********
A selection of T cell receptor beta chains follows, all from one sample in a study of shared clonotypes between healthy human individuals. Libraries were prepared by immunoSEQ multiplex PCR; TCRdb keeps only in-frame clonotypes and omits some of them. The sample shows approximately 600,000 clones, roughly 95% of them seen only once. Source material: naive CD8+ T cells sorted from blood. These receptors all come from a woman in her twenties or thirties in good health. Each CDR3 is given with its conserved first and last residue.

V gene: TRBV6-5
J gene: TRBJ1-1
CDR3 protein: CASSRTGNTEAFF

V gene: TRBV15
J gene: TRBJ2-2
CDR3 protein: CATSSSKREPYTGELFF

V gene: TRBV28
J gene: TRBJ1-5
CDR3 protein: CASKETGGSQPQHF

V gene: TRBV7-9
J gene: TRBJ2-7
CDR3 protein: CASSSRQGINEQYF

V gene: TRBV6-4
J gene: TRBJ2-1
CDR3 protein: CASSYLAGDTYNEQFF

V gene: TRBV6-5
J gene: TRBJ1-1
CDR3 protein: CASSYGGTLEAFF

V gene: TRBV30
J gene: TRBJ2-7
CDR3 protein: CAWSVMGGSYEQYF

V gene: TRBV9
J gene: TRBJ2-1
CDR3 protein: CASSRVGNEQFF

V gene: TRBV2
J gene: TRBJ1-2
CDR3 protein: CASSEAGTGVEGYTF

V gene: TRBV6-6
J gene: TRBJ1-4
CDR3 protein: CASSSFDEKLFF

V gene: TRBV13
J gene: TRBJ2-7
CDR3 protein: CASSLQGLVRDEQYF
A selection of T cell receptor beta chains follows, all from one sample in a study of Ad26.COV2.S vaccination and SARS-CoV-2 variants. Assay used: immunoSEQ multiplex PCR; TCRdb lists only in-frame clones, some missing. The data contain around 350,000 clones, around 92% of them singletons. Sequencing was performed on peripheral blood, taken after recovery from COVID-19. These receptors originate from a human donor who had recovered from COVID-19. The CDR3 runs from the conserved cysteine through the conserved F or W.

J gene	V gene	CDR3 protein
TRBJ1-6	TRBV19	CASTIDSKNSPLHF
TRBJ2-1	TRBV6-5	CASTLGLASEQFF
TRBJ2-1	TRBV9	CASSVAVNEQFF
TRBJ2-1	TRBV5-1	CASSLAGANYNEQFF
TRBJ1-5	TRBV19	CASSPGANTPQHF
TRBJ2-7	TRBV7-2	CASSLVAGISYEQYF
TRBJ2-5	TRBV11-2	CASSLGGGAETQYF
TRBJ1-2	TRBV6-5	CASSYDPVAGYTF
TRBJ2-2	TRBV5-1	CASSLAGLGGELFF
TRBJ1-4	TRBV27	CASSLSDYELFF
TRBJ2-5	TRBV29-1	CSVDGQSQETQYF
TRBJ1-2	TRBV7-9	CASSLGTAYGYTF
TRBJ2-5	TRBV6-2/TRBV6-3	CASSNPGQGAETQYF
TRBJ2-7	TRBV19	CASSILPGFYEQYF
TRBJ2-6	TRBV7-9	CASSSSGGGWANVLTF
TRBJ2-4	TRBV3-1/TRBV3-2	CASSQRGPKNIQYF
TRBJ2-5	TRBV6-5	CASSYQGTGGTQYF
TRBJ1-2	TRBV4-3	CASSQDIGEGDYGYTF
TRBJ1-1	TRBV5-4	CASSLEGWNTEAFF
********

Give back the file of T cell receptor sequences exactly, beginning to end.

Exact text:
A selection of T cell receptor beta chains follows, all from one sample in a study of shared clonotypes between healthy human individuals. Libraries were prepared by immunoSEQ multiplex PCR; TCRdb keeps only in-frame clonotypes and omits some of them. The sample shows approximately 600,000 clones, roughly 95% of them seen only once. Source material: naive CD8+ T cells sorted from blood. These receptors all come from a woman in her twenties or thirties in good health. Each CDR3 is given with its conserved first and last residue.

V gene: TRBV6-5
J gene: TRBJ1-1
CDR3 protein: CASSRTGNTEAFF

V gene: TRBV15
J gene: TRBJ2-2
CDR3 protein: CATSSSKREPYTGELFF

V gene: TRBV28
J gene: TRBJ1-5
CDR3 protein: CASKETGGSQPQHF

V gene: TRBV7-9
J gene: TRBJ2-7
CDR3 protein: CASSSRQGINEQYF

V gene: TRBV6-4
J gene: TRBJ2-1
CDR3 protein: CASSYLAGDTYNEQFF

V gene: TRBV6-5
J gene: TRBJ1-1
CDR3 protein: CASSYGGTLEAFF

V gene: TRBV30
J gene: TRBJ2-7
CDR3 protein: CAWSVMGGSYEQYF

V gene: TRBV9
J gene: TRBJ2-1
CDR3 protein: CASSRVGNEQFF

V gene: TRBV2
J gene: TRBJ1-2
CDR3 protein: CASSEAGTGVEGYTF

V gene: TRBV6-6
J gene: TRBJ1-4
CDR3 protein: CASSSFDEKLFF

V gene: TRBV13
J gene: TRBJ2-7
CDR3 protein: CASSLQGLVRDEQYF
A selection of T cell receptor beta chains follows, all from one sample in a study of Ad26.COV2.S vaccination and SARS-CoV-2 variants. Assay used: immunoSEQ multiplex PCR; TCRdb lists only in-frame clones, some missing. The data contain around 350,000 clones, around 92% of them singletons. Sequencing was performed on peripheral blood, taken after recovery from COVID-19. These receptors originate from a human donor who had recovered from COVID-19. The CDR3 runs from the conserved cysteine through the conserved F or W.

J gene	V gene	CDR3 protein
TRBJ1-6	TRBV19	CASTIDSKNSPLHF
TRBJ2-1	TRBV6-5	CASTLGLASEQFF
TRBJ2-1	TRBV9	CASSVAVNEQFF
TRBJ2-1	TRBV5-1	CASSLAGANYNEQFF
TRBJ1-5	TRBV19	CASSPGANTPQHF
TRBJ2-7	TRBV7-2	CASSLVAGISYEQYF
TRBJ2-5	TRBV11-2	CASSLGGGAETQYF
TRBJ1-2	TRBV6-5	CASSYDPVAGYTF
TRBJ2-2	TRBV5-1	CASSLAGLGGELFF
TRBJ1-4	TRBV27	CASSLSDYELFF
TRBJ2-5	TRBV29-1	CSVDGQSQETQYF
TRBJ1-2	TRBV7-9	CASSLGTAYGYTF
TRBJ2-5	TRBV6-2/TRBV6-3	CASSNPGQGAETQYF
TRBJ2-7	TRBV19	CASSILPGFYEQYF
TRBJ2-6	TRBV7-9	CASSSSGGGWANVLTF
TRBJ2-4	TRBV3-1/TRBV3-2	CASSQRGPKNIQYF
TRBJ2-5	TRBV6-5	CASSYQGTGGTQYF
TRBJ1-2	TRBV4-3	CASSQDIGEGDYGYTF
TRBJ1-1	TRBV5-4	CASSLEGWNTEAFF